Samantha and Lindsay. Ellen and Portia. Christine and Cynthia. Thanks to celebrities, the butch/femme dichotomy that is part of some lesbian couples' gender performance is visible even to mainstream Americans who may not think they even know a lesbian. (Samantha Ronson, Ellen DeGeneres, and even Christine Marioni are what the lesbian community would probably call "soft butch." They're more androgynous and tomboyish than they are "tough" and masculine in a macho way.)
As a denizen of San Francisco’s Mission District, for me the butch/femme thing is as much a part of the atmosphere here as Rice-A-Roni and foggy mornings. (OK, I actually don't know anyone who eats Rice-A-Roni, but I digress.) I remember being pretty psyched the first time I saw a very San Francisco lesbian couple walking together — one with a James Dean swagger and pompadour, the other Bettie Paged out with retro clothes and lipstick.
Not all lesbian couples have one person who is femme and one butch, but those who adopt the dress and/or the stereotypical gender roles that go with it — whether they're conscious of it or not — are performing gender, as queer theorist Judith Butler put it.
What does that mean, exactly? To find out, read more.
Performing roles traditionally considered masculine/feminine shows that those attributes are not necessarily expressions of the person's biological sex. You can actually put on and take off femininity and masculinity. And like a lot of performances, it shows that gender can be fun when it's separated from the idea that these attributes are natural or fixed. (Butch/femme also shows that an alpha-male-type guy and his hyperfeminine trophy girlfriend are probably doing the same thing — "putting on" the accoutrements that culture tells them signify masculine and feminine.)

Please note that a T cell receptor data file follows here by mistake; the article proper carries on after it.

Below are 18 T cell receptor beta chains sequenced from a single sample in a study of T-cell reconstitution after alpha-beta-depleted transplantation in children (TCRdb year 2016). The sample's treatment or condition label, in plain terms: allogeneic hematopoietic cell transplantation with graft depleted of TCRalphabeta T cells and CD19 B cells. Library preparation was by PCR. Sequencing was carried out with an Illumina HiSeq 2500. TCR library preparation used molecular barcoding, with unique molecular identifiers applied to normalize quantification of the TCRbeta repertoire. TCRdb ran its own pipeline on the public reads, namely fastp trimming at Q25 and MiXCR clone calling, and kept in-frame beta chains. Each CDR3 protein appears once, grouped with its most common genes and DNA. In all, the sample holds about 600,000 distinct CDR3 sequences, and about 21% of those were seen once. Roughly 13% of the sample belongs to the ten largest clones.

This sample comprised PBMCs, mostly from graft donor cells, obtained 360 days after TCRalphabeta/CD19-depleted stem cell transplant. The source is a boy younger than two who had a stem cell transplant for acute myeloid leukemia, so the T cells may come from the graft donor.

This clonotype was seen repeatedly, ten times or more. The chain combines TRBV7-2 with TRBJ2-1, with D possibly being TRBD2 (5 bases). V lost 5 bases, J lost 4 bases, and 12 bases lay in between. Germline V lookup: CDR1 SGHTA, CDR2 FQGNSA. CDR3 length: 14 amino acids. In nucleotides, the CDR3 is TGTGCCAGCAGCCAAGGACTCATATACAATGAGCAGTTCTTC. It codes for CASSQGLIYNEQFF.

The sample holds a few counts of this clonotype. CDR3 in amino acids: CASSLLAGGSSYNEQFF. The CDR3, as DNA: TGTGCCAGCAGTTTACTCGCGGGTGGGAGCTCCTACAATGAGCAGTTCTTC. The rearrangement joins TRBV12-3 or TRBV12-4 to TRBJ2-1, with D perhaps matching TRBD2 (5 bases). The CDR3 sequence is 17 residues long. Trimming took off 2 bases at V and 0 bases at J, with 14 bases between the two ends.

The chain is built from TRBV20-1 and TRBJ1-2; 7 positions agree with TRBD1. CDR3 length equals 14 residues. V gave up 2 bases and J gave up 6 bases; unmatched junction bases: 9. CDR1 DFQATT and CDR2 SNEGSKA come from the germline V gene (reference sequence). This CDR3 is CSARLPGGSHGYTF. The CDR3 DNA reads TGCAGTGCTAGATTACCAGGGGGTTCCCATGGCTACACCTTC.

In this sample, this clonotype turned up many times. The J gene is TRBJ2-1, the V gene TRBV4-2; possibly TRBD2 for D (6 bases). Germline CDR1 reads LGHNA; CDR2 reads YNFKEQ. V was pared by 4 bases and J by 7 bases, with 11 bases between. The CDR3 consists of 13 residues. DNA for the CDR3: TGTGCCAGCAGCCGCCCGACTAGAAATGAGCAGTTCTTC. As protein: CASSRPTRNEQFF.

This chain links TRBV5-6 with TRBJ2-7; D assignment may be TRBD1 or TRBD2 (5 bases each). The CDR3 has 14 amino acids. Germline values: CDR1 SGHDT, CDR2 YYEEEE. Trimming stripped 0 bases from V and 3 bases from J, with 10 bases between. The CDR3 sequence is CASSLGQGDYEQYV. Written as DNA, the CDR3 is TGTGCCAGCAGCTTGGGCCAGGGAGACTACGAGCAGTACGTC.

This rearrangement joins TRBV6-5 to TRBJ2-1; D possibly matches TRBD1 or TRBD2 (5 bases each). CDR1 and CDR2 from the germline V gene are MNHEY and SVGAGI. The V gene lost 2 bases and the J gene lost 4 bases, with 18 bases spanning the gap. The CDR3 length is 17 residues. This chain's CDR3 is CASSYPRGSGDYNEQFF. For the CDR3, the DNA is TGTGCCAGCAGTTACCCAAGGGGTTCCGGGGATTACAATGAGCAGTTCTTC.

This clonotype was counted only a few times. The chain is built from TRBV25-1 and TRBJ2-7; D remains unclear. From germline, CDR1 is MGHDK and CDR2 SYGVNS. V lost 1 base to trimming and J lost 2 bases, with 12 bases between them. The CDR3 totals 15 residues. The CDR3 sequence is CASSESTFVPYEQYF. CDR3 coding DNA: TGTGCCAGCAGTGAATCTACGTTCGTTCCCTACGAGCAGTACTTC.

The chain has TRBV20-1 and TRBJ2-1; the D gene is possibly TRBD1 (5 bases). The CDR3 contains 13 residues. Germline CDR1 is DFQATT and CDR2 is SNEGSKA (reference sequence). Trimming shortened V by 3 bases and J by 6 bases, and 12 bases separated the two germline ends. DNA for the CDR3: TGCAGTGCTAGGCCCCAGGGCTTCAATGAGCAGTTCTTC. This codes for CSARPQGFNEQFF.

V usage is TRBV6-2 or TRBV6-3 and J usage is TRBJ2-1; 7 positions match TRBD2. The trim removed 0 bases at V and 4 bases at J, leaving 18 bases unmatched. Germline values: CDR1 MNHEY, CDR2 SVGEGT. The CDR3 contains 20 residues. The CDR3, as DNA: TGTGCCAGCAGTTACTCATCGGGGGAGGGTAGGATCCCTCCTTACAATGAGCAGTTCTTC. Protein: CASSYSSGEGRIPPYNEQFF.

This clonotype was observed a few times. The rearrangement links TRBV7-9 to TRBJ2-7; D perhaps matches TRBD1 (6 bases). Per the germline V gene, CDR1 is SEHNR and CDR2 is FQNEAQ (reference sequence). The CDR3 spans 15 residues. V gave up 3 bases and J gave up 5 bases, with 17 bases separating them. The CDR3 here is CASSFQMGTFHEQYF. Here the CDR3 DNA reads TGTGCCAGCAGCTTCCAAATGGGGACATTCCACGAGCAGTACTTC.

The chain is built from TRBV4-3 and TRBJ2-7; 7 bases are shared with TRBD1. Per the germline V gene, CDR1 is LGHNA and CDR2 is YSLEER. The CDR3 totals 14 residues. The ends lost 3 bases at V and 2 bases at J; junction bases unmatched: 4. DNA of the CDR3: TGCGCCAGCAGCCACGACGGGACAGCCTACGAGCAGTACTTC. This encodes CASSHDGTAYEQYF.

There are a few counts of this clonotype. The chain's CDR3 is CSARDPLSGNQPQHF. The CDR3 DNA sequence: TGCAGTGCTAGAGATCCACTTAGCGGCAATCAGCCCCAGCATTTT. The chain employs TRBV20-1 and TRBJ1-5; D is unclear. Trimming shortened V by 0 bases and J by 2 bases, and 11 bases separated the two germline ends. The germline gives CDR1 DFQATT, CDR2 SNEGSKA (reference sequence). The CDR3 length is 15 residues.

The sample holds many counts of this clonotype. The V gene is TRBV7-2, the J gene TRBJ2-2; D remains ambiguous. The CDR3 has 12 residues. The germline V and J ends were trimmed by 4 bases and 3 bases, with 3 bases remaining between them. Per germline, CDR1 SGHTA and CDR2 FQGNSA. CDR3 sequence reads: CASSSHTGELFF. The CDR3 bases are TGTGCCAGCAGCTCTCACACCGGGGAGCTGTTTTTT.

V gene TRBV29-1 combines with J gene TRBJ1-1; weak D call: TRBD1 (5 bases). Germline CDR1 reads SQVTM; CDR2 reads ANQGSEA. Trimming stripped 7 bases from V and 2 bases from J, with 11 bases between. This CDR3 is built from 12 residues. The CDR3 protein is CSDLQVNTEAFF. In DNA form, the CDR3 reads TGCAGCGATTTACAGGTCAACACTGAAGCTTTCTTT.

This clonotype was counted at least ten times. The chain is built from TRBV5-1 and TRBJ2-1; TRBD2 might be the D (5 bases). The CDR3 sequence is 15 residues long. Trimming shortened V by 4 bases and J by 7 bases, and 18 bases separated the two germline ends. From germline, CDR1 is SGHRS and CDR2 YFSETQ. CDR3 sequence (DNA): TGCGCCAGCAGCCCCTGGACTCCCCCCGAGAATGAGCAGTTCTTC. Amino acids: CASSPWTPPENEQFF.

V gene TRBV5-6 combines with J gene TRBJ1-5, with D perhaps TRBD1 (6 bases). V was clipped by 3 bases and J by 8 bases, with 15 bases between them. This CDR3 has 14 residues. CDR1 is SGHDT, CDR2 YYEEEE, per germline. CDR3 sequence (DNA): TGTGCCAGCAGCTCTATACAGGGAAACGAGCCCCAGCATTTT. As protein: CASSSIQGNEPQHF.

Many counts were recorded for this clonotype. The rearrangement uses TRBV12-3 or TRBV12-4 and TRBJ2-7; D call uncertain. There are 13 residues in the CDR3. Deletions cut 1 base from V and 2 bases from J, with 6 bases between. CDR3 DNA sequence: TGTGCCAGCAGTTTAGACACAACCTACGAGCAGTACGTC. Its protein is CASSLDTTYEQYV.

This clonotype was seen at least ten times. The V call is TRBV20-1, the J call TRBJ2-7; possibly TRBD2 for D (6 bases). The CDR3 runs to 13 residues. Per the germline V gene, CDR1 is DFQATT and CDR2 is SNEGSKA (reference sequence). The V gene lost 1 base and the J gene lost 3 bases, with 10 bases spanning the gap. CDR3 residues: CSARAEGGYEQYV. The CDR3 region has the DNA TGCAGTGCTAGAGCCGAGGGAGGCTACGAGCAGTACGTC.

Not everyone in the gay community is cool with butch/femme. Some think that it's just a reproduction of heterosexual roles within gay relationships, but even that, to me, ignores how fluid the roles can be. In the same way a tough-looking guy could be a total sweetheart, and a femme woman a hellion on wheels (hello, Angelina Jolie!), a butch woman could behave in non-macho ways. And don't forget "Femme in the streets, butch in the sheets" — which could be a mantra relevant to straight people, too.
Whether you're straight or gay, what do you think of butch/femme roles?